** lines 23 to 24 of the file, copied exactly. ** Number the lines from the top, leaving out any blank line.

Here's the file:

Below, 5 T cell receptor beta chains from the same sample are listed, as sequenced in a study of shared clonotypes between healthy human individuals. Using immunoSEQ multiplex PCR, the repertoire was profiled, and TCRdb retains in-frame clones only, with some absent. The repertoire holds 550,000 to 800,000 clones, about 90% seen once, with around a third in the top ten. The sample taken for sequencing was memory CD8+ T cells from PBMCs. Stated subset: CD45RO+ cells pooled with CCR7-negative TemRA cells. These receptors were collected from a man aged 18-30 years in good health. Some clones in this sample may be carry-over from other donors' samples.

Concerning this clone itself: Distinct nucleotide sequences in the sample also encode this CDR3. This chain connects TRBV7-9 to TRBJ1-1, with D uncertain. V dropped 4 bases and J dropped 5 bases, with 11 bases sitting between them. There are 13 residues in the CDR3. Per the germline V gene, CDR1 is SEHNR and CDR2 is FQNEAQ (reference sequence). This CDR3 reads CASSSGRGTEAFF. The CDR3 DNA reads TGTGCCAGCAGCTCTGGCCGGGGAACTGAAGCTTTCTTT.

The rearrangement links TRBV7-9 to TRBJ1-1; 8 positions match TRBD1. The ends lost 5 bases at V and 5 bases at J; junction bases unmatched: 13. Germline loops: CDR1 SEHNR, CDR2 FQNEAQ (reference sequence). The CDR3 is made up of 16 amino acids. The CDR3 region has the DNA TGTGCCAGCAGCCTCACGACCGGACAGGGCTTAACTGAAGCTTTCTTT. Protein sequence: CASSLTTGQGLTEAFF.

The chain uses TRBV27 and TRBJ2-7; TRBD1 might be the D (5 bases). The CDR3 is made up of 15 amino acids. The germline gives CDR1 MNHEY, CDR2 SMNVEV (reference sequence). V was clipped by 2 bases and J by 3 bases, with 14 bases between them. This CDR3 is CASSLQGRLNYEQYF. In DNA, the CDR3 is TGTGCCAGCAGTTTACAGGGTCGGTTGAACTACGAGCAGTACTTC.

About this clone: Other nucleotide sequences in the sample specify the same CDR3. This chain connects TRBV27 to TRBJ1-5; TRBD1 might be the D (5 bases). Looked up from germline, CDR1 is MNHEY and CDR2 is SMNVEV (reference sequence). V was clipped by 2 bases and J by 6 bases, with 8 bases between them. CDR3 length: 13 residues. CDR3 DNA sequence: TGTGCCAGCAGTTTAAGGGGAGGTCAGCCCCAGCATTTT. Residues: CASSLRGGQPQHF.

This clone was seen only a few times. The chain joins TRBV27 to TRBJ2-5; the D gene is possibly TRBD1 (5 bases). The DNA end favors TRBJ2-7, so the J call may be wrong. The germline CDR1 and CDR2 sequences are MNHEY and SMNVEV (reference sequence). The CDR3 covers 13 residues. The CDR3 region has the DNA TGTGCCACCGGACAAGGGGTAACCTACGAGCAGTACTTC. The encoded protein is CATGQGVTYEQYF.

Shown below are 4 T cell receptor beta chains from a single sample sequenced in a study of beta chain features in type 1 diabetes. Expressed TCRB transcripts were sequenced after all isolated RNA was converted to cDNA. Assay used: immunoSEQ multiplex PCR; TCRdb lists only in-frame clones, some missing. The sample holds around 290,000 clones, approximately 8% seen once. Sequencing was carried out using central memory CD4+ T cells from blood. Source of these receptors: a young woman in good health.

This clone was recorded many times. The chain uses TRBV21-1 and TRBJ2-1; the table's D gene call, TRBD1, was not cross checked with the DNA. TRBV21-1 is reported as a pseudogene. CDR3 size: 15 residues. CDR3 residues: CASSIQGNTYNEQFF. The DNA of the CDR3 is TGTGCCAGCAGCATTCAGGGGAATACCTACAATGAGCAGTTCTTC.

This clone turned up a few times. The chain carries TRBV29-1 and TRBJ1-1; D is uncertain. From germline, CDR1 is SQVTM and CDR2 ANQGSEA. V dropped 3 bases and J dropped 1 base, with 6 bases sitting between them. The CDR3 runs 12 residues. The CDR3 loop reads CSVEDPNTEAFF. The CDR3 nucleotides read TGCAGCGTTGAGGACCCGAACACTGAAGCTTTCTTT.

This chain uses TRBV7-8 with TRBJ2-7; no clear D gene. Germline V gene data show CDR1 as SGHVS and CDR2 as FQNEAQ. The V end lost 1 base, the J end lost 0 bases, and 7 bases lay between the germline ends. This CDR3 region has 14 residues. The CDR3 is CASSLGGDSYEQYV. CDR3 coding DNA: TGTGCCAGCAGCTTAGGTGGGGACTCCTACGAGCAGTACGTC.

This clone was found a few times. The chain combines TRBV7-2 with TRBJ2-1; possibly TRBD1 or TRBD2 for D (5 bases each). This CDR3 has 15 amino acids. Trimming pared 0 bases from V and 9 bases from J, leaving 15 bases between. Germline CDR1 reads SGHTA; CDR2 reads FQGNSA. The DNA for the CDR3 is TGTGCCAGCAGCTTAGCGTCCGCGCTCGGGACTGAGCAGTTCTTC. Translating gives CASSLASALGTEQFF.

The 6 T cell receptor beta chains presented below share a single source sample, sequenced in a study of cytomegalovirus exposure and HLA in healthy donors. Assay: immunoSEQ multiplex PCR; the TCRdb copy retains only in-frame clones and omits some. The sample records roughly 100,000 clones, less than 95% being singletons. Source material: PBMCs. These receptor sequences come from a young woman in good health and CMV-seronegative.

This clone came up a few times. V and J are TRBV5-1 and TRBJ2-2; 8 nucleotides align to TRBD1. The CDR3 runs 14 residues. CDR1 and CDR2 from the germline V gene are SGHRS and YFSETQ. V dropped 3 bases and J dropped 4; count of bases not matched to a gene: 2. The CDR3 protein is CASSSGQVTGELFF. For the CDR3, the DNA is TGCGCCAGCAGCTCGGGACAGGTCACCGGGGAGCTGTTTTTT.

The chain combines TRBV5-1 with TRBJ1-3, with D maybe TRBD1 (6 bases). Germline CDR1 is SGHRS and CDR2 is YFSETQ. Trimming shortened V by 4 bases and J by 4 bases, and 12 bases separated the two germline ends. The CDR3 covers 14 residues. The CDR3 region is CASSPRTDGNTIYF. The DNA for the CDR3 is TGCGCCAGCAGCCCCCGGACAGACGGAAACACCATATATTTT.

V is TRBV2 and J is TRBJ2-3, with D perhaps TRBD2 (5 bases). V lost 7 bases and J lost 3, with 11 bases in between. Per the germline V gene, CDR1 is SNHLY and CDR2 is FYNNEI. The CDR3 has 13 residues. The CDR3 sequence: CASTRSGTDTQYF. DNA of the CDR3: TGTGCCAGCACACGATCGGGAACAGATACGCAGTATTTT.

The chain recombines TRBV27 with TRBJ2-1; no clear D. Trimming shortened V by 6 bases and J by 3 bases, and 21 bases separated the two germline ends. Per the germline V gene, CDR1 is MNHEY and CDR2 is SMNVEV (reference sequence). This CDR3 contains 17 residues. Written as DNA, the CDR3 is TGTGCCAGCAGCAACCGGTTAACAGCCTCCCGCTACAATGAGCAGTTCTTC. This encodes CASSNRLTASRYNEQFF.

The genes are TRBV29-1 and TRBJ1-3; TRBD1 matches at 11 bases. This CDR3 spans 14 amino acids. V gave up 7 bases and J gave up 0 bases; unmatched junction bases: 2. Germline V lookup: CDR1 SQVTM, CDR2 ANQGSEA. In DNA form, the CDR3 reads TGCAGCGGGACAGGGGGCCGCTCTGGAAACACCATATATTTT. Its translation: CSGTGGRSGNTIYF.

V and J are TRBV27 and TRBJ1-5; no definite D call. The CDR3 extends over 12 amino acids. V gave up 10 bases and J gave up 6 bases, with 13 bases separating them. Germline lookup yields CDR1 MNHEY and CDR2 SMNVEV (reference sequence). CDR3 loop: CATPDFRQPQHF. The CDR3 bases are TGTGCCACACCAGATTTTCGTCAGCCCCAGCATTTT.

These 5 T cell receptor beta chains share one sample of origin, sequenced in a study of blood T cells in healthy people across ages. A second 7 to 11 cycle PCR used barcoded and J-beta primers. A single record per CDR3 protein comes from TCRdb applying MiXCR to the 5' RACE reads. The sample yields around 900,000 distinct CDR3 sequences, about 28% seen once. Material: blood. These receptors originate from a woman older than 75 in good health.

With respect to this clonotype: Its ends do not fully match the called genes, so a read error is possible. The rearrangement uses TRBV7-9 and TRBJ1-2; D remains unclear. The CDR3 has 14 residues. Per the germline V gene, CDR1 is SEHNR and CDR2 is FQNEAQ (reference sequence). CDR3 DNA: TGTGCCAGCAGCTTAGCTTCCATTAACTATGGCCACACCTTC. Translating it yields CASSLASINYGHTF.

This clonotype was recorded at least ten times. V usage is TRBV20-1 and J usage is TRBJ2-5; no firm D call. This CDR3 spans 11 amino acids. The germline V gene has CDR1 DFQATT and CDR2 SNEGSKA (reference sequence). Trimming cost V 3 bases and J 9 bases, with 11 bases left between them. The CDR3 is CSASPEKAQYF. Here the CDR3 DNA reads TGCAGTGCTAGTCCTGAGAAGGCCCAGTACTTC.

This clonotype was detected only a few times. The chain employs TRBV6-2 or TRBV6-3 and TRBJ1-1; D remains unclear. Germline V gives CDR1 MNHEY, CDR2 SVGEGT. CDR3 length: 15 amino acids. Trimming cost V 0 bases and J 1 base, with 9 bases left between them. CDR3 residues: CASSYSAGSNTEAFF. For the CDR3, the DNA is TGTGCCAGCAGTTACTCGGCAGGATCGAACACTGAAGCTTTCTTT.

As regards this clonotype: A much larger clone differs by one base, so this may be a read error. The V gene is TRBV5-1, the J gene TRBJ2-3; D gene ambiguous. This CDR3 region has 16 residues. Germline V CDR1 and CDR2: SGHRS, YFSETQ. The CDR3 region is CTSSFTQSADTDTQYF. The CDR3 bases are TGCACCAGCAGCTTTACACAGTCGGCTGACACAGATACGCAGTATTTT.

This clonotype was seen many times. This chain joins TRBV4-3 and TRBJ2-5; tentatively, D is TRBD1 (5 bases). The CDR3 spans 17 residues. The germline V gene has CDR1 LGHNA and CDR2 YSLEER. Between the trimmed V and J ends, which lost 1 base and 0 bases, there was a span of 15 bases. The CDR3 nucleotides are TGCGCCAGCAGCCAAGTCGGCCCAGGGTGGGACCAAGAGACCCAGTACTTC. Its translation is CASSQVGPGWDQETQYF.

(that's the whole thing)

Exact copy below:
As regards this clonotype: A much larger clone differs by one base, so this may be a read error. The V gene is TRBV5-1, the J gene TRBJ2-3; D gene ambiguous. This CDR3 region has 16 residues. Germline V CDR1 and CDR2: SGHRS, YFSETQ. The CDR3 region is CTSSFTQSADTDTQYF. The CDR3 bases are TGCACCAGCAGCTTTACACAGTCGGCTGACACAGATACGCAGTATTTT.

This clonotype was seen many times. This chain joins TRBV4-3 and TRBJ2-5; tentatively, D is TRBD1 (5 bases). The CDR3 spans 17 residues. The germline V gene has CDR1 LGHNA and CDR2 YSLEER. Between the trimmed V and J ends, which lost 1 base and 0 bases, there was a span of 15 bases. The CDR3 nucleotides are TGCGCCAGCAGCCAAGTCGGCCCAGGGTGGGACCAAGAGACCCAGTACTTC. Its translation is CASSQVGPGWDQETQYF.